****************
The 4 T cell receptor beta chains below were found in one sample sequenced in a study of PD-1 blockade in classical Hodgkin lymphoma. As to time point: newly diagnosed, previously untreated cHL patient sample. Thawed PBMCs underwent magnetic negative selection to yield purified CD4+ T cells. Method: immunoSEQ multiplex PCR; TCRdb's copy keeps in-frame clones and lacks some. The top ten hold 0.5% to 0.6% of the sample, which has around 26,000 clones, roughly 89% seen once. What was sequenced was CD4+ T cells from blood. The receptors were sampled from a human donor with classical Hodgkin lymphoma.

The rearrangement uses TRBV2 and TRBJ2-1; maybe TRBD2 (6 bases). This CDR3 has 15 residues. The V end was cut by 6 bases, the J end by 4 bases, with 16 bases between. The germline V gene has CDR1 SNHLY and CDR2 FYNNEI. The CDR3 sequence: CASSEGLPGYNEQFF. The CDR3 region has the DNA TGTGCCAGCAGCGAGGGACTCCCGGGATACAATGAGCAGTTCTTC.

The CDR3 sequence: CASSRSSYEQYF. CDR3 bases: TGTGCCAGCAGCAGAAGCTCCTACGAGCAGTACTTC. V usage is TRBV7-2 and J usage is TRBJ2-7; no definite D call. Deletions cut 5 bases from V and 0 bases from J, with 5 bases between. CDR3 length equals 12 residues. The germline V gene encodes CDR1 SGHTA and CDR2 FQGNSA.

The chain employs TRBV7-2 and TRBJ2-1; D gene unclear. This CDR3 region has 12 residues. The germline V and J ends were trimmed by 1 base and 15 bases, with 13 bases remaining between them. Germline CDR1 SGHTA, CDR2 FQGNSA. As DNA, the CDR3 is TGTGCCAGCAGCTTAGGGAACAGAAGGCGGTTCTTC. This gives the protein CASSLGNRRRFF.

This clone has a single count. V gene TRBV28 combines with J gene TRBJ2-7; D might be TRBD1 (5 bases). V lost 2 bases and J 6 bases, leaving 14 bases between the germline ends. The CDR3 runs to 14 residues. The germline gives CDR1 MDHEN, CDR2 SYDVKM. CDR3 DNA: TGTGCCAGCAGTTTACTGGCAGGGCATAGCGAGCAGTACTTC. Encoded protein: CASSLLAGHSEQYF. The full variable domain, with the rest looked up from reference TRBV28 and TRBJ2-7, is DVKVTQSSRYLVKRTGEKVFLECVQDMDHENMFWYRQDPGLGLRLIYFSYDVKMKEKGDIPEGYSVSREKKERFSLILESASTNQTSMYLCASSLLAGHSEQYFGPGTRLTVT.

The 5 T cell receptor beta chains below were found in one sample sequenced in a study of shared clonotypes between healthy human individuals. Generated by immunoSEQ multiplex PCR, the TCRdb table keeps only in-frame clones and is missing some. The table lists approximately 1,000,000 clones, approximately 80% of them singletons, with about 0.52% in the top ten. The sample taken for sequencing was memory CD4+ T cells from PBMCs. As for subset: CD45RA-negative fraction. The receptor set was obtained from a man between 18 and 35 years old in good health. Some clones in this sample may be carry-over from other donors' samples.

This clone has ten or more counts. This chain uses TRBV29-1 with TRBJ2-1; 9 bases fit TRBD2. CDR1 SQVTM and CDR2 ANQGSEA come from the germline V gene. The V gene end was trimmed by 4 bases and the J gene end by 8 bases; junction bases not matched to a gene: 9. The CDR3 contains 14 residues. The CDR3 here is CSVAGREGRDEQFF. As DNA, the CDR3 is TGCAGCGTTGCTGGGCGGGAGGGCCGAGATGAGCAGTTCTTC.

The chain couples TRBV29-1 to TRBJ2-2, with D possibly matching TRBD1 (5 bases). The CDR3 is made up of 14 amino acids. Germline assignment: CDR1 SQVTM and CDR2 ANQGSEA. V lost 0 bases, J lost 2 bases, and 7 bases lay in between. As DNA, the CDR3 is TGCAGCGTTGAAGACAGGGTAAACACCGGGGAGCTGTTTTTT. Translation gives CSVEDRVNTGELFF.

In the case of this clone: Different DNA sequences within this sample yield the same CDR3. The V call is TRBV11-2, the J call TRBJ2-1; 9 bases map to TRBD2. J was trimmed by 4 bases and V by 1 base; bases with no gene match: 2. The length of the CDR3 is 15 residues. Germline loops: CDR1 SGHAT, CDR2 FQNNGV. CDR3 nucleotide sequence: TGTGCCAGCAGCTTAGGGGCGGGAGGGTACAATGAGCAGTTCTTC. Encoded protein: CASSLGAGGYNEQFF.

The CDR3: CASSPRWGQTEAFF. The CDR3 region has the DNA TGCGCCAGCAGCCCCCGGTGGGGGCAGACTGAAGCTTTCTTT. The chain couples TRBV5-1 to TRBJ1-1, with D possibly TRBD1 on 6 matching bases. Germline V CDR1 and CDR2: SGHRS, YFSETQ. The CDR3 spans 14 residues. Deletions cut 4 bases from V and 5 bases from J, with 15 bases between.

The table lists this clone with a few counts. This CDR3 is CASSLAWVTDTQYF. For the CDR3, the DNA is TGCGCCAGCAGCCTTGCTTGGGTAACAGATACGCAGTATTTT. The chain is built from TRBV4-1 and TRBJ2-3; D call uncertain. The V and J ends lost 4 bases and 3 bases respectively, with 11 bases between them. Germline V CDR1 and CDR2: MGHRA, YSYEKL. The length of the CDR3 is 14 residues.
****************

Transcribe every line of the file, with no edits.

The 4 T cell receptor beta chains below were found in one sample sequenced in a study of PD-1 blockade in classical Hodgkin lymphoma. As to time point: newly diagnosed, previously untreated cHL patient sample. Thawed PBMCs underwent magnetic negative selection to yield purified CD4+ T cells. Method: immunoSEQ multiplex PCR; TCRdb's copy keeps in-frame clones and lacks some. The top ten hold 0.5% to 0.6% of the sample, which has around 26,000 clones, roughly 89% seen once. What was sequenced was CD4+ T cells from blood. The receptors were sampled from a human donor with classical Hodgkin lymphoma.

The rearrangement uses TRBV2 and TRBJ2-1; maybe TRBD2 (6 bases). This CDR3 has 15 residues. The V end was cut by 6 bases, the J end by 4 bases, with 16 bases between. The germline V gene has CDR1 SNHLY and CDR2 FYNNEI. The CDR3 sequence: CASSEGLPGYNEQFF. The CDR3 region has the DNA TGTGCCAGCAGCGAGGGACTCCCGGGATACAATGAGCAGTTCTTC.

The CDR3 sequence: CASSRSSYEQYF. CDR3 bases: TGTGCCAGCAGCAGAAGCTCCTACGAGCAGTACTTC. V usage is TRBV7-2 and J usage is TRBJ2-7; no definite D call. Deletions cut 5 bases from V and 0 bases from J, with 5 bases between. CDR3 length equals 12 residues. The germline V gene encodes CDR1 SGHTA and CDR2 FQGNSA.

The chain employs TRBV7-2 and TRBJ2-1; D gene unclear. This CDR3 region has 12 residues. The germline V and J ends were trimmed by 1 base and 15 bases, with 13 bases remaining between them. Germline CDR1 SGHTA, CDR2 FQGNSA. As DNA, the CDR3 is TGTGCCAGCAGCTTAGGGAACAGAAGGCGGTTCTTC. This gives the protein CASSLGNRRRFF.

This clone has a single count. V gene TRBV28 combines with J gene TRBJ2-7; D might be TRBD1 (5 bases). V lost 2 bases and J 6 bases, leaving 14 bases between the germline ends. The CDR3 runs to 14 residues. The germline gives CDR1 MDHEN, CDR2 SYDVKM. CDR3 DNA: TGTGCCAGCAGTTTACTGGCAGGGCATAGCGAGCAGTACTTC. Encoded protein: CASSLLAGHSEQYF. The full variable domain, with the rest looked up from reference TRBV28 and TRBJ2-7, is DVKVTQSSRYLVKRTGEKVFLECVQDMDHENMFWYRQDPGLGLRLIYFSYDVKMKEKGDIPEGYSVSREKKERFSLILESASTNQTSMYLCASSLLAGHSEQYFGPGTRLTVT.

The 5 T cell receptor beta chains below were found in one sample sequenced in a study of shared clonotypes between healthy human individuals. Generated by immunoSEQ multiplex PCR, the TCRdb table keeps only in-frame clones and is missing some. The table lists approximately 1,000,000 clones, approximately 80% of them singletons, with about 0.52% in the top ten. The sample taken for sequencing was memory CD4+ T cells from PBMCs. As for subset: CD45RA-negative fraction. The receptor set was obtained from a man between 18 and 35 years old in good health. Some clones in this sample may be carry-over from other donors' samples.

This clone has ten or more counts. This chain uses TRBV29-1 with TRBJ2-1; 9 bases fit TRBD2. CDR1 SQVTM and CDR2 ANQGSEA come from the germline V gene. The V gene end was trimmed by 4 bases and the J gene end by 8 bases; junction bases not matched to a gene: 9. The CDR3 contains 14 residues. The CDR3 here is CSVAGREGRDEQFF. As DNA, the CDR3 is TGCAGCGTTGCTGGGCGGGAGGGCCGAGATGAGCAGTTCTTC.

The chain couples TRBV29-1 to TRBJ2-2, with D possibly matching TRBD1 (5 bases). The CDR3 is made up of 14 amino acids. Germline assignment: CDR1 SQVTM and CDR2 ANQGSEA. V lost 0 bases, J lost 2 bases, and 7 bases lay in between. As DNA, the CDR3 is TGCAGCGTTGAAGACAGGGTAAACACCGGGGAGCTGTTTTTT. Translation gives CSVEDRVNTGELFF.

In the case of this clone: Different DNA sequences within this sample yield the same CDR3. The V call is TRBV11-2, the J call TRBJ2-1; 9 bases map to TRBD2. J was trimmed by 4 bases and V by 1 base; bases with no gene match: 2. The length of the CDR3 is 15 residues. Germline loops: CDR1 SGHAT, CDR2 FQNNGV. CDR3 nucleotide sequence: TGTGCCAGCAGCTTAGGGGCGGGAGGGTACAATGAGCAGTTCTTC. Encoded protein: CASSLGAGGYNEQFF.

The CDR3: CASSPRWGQTEAFF. The CDR3 region has the DNA TGCGCCAGCAGCCCCCGGTGGGGGCAGACTGAAGCTTTCTTT. The chain couples TRBV5-1 to TRBJ1-1, with D possibly TRBD1 on 6 matching bases. Germline V CDR1 and CDR2: SGHRS, YFSETQ. The CDR3 spans 14 residues. Deletions cut 4 bases from V and 5 bases from J, with 15 bases between.

The table lists this clone with a few counts. This CDR3 is CASSLAWVTDTQYF. For the CDR3, the DNA is TGCGCCAGCAGCCTTGCTTGGGTAACAGATACGCAGTATTTT. The chain is built from TRBV4-1 and TRBJ2-3; D call uncertain. The V and J ends lost 4 bases and 3 bases respectively, with 11 bases between them. Germline V CDR1 and CDR2: MGHRA, YSYEKL. The length of the CDR3 is 14 residues.